Considering that this connectivity is being leveraged by schools, health clinics, government offices, and other important customers, it must work when needed. SES has built a system or network with redundancy in its WAN transport, enabling connectivity even if there is an interruption.
This is important for our customers. Healthcare organizations, state and local government agencies, and educational institutions simply cannot have degradation in their connectivity when there is an outage. The redundancy that SES has built into the networks that serve these areas ensures that data is transported all the time – even when one mode of transport is degraded or denied.
GSR: What new services or capabilities will be enabled by this announcement? What new organizations or offices will get access to communications?
Michael Martinez: Every existing SES Space & Defense customer in Alaska will soon be able to acquire low-latency connectivity at a reasonable price. That’s the single most important capability that we’re delivering through this partnership with OneWeb.
In 2023, operating in an educational or healthcare environment is difficult without reliable connectivity. That’s what we’re delivering.” -Michael Martinez
What will that allow them to do? The options are almost limitless.
Students can soon conduct distance learning classes or do state-mandated testing online. Schools can offer students new educational opportunities by bringing in specialized teachers via video. Students will even get to see and experience amazing things through virtual field trips.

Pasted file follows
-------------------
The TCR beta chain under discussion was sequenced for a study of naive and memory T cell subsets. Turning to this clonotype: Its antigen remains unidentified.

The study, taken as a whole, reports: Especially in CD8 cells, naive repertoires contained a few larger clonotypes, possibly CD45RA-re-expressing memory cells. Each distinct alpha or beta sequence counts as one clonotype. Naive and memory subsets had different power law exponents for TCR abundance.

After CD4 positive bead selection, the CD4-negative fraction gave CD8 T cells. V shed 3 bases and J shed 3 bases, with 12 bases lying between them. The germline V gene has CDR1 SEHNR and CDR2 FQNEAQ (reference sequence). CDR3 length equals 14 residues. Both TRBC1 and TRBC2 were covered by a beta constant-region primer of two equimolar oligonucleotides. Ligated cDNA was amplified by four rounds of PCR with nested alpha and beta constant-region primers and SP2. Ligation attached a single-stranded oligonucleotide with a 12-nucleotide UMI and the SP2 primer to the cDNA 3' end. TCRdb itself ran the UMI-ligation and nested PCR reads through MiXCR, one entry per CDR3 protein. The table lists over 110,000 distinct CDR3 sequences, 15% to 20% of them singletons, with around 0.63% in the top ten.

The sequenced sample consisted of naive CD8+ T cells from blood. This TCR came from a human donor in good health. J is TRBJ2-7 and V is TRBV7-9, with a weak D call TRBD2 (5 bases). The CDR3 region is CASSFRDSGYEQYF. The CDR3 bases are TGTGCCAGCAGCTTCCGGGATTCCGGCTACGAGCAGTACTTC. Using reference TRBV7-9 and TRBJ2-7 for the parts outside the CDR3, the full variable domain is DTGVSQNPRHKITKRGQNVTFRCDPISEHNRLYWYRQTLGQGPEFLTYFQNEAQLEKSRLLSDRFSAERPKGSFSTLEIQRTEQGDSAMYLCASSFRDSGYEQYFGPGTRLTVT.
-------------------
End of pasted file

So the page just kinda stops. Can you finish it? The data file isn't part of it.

On the healthcare side, the capabilities are equally impressive. Specialists will be able to service underserved communities. Large healthcare files and information can be shared quickly and seamlessly. Video consults and telemedicine will also be enabled.
In 2023, operating in an educational or healthcare environment is difficult without reliable connectivity. That’s what we’re delivering.
GSR: When will this be available? And what will organizations have to do to gain access to these services?
Michael Martinez: It will become available to our Alaskan customers almost immediately. In fact, in the last year, we’ve deployed LEO satellite services to support a health consortium and three school districts in rural Alaska.
Candidly, there is really nothing that these organizations have to do to get connectivity. Connectivity is offered as a managed service, with capacity and all necessary hardware included. This means they simply need to reach out to SES Space & Defense, and we’ll arrange everything necessary to make high-speed, low-latency connectivity a reality for them.